Roughly two-thirds of North Carolina’s counties have fewer people working today than before the recession, and almost a quarter of the counties in North Carolina saw employment decline since May of 2014, a distressing sign given that it comes amidst generally strong national growth.

“The picture in many small towns and rural communities is not good,” said Patrick McHugh, Economic Analyst for the Budget & Tax Center, a project of the NC Justice Center. “Even in some cities that are largely seen as doing better, wages have not kept up with inflation over the last seven years.”

Notable data from the labor market release include:

  • 88 of North Carolina’s 100 counties have more people looking for work today than before the Great Recession.
  • 64 of North Carolina’s 100 counties have not gotten back to pre-recession levels of employment.
  • 14 of North Carolina’s 15 metropolitan areas still have more people looking for work than before the recession.
  • Adjusting for inflation, only metropolitan areas (Charlotte, Durham-Chapel Hill, Greenville, New Bern, and Wilmington) have seen better than 4 percent growth in wages over the last year.
  • Wages have not kept up with inflation in eight of North Carolina’s 15 metropolitan areas.

“The current period of economic growth is not creating enough jobs in many communities and most workers are not seeing their paychecks grow,” McHugh said. “We’re doing better than a few years ago, but this economy still isn’t working for a lot of working North Carolina.”

The Budget and Tax Center provides summaries of each county’s current labor market data, and how each county has fared since the start of the recession.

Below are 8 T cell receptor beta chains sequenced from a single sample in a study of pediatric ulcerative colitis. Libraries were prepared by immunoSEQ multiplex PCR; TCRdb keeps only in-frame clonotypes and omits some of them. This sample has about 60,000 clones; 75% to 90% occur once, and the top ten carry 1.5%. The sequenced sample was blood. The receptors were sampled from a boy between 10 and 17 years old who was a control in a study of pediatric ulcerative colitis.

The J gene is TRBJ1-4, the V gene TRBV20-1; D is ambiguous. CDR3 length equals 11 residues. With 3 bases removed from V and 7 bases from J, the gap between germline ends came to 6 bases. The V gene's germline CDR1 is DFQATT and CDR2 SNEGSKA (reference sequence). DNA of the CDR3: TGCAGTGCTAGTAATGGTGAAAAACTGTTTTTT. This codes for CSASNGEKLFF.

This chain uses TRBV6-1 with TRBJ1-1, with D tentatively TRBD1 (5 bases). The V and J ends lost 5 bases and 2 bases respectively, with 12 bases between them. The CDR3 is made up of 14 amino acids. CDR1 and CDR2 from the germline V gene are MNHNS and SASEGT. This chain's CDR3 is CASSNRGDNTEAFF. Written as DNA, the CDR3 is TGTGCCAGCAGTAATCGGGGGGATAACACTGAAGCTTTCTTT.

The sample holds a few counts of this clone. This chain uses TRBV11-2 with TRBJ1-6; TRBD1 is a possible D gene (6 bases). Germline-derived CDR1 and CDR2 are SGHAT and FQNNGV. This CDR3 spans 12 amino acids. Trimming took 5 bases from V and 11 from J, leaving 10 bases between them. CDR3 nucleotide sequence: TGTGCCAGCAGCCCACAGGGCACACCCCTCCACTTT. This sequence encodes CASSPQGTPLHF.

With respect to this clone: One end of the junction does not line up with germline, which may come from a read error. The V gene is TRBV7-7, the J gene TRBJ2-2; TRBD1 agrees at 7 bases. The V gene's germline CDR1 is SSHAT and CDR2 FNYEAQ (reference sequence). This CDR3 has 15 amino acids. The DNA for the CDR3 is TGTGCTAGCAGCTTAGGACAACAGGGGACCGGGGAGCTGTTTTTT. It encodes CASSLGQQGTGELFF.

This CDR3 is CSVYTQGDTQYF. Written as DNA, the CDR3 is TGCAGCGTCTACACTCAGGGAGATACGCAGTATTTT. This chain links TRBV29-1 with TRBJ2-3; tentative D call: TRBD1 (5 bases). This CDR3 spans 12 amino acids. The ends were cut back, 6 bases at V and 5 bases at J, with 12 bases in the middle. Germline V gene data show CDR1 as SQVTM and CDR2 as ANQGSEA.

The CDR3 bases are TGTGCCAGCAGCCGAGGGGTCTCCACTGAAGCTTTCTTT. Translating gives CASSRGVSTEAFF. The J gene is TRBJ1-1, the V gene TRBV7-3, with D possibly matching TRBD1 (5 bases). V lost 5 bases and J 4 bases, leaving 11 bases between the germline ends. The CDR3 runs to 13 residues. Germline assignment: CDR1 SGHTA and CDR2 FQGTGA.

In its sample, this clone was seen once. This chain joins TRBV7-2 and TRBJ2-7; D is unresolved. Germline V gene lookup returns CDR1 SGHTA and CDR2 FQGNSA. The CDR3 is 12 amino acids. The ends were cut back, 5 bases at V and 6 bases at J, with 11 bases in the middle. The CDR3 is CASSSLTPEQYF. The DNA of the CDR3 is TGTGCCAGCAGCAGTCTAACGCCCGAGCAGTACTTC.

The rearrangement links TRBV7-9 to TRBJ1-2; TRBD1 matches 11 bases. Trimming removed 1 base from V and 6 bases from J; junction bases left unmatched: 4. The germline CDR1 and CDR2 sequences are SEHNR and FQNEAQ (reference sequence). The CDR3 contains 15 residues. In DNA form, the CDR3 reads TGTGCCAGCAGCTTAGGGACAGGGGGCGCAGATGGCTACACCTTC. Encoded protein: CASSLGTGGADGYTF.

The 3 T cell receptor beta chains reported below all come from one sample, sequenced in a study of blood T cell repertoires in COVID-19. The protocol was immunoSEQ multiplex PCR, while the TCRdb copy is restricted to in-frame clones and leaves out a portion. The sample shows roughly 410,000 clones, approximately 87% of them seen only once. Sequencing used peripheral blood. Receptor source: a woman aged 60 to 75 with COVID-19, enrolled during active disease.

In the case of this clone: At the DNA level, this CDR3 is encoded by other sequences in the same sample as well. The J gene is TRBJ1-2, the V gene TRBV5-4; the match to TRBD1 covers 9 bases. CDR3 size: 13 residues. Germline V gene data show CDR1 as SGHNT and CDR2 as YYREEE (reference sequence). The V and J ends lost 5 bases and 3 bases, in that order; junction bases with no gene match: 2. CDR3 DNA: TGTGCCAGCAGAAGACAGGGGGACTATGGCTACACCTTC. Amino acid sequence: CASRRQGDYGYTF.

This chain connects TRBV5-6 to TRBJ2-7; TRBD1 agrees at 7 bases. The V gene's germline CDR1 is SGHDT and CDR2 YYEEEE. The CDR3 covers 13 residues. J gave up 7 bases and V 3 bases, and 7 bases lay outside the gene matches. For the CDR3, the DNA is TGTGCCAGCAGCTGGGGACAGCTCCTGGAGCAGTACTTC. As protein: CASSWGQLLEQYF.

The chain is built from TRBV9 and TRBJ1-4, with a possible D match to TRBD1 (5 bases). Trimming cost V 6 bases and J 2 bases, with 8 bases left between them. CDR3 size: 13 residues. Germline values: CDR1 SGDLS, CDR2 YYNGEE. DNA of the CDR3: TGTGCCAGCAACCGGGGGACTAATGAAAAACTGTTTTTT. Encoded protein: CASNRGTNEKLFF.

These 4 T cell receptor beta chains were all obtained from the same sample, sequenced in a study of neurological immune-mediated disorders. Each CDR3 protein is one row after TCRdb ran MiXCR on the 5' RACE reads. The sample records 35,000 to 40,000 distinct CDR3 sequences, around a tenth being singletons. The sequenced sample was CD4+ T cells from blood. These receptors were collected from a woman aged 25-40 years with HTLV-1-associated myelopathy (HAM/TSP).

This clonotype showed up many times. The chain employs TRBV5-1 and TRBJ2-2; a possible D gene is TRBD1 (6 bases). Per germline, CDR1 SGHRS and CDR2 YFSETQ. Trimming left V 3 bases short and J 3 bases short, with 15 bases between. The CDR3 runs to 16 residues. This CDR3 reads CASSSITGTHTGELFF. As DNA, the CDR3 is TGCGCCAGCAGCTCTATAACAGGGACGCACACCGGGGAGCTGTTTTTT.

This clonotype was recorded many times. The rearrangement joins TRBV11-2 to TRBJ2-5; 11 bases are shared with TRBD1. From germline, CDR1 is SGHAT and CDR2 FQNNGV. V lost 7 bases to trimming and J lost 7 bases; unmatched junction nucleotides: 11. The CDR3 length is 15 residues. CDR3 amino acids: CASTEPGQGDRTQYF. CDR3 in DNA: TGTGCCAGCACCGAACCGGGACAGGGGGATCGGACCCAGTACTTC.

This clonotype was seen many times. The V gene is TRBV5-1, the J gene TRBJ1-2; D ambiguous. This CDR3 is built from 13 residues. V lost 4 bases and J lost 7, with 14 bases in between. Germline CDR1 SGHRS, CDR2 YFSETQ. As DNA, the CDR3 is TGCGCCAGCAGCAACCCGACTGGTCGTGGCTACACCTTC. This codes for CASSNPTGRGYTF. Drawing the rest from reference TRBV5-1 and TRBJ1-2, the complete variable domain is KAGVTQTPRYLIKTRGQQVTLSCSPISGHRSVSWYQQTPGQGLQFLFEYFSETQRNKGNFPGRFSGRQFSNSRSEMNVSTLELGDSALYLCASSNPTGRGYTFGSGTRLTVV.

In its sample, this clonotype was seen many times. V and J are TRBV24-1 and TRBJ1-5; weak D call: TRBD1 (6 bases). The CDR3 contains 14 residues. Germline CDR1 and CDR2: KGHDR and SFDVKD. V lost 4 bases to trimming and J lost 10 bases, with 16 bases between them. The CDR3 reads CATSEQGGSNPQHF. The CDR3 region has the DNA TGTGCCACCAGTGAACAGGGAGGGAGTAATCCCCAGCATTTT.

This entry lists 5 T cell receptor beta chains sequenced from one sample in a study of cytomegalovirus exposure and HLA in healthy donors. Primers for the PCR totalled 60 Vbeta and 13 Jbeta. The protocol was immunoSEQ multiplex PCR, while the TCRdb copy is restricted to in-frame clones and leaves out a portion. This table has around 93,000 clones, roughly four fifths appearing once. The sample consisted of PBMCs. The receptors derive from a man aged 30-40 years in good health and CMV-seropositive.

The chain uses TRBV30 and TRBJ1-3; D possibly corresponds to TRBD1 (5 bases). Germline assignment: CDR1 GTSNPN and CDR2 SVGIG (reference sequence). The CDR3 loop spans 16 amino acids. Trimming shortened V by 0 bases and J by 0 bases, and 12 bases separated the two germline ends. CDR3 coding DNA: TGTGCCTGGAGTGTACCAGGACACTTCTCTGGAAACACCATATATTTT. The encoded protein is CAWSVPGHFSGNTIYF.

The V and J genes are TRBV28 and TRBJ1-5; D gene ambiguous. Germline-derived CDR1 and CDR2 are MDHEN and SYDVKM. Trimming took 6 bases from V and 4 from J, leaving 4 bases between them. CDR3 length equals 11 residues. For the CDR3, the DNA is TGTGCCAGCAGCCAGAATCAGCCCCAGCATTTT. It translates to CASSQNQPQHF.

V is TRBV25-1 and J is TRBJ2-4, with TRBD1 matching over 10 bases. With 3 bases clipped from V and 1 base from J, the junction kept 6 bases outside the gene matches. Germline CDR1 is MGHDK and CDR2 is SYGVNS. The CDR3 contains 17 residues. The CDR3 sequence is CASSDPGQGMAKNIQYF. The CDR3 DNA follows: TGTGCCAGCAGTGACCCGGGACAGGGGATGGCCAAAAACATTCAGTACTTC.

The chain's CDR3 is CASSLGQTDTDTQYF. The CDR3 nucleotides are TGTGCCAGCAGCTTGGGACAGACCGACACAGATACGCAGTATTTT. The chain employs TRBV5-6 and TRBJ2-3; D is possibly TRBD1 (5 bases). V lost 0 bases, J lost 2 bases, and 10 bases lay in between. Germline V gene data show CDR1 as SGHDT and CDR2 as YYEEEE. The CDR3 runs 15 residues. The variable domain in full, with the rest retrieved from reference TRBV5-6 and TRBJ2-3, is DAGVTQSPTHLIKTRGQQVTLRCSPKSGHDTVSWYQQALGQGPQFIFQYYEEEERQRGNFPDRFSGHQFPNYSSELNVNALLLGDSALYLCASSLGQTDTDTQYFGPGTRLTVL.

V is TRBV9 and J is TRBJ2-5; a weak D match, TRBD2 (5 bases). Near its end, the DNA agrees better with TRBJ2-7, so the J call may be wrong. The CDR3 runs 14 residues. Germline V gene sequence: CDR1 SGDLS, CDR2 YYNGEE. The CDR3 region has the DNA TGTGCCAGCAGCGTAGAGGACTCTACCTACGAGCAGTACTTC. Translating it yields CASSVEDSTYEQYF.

Commentary

In case you missed it, an editorial in this morning’s Fayetteville Observer rightfully blasted the state Senate’s latest outrageous effort to gut state environmental regulations:

Some cynics are calling it the “Off-The-Wall Act of 2015.” Others suggest a better title might be the “Polluter Protection Act.”

In both cases they’re right. And what happened to House Bill 765 last weekend is a textbook chapter in how North Carolina lawmakers regularly commit outrages under cover of darkness.

Please note that we are not making a partisan statement here. For years, Democrats sparked Republican howls when they slipped through Trojan horse legislation that completely changed the purpose and effect of a bill. The howling traded sides when Republicans took over the General Assembly and quickly adopted time-tested Democratic dirty tricks.

House Bill 765 was, until recently, a one-page bill regulating the transportation of gravel. Last weekend, in the Senate, it became a 54-page epic that deregulated everything from profanity on public highways to the minimum age for operating all-terrain vehicles.

The bill is particularly pernicious in giving a greener light to polluters. It unprotects some wetlands, weakens stormwater regulations, removes air-quality monitors across the state and eliminates a requirement for recycling computers and televisions.

Read the entire editorial by clicking here.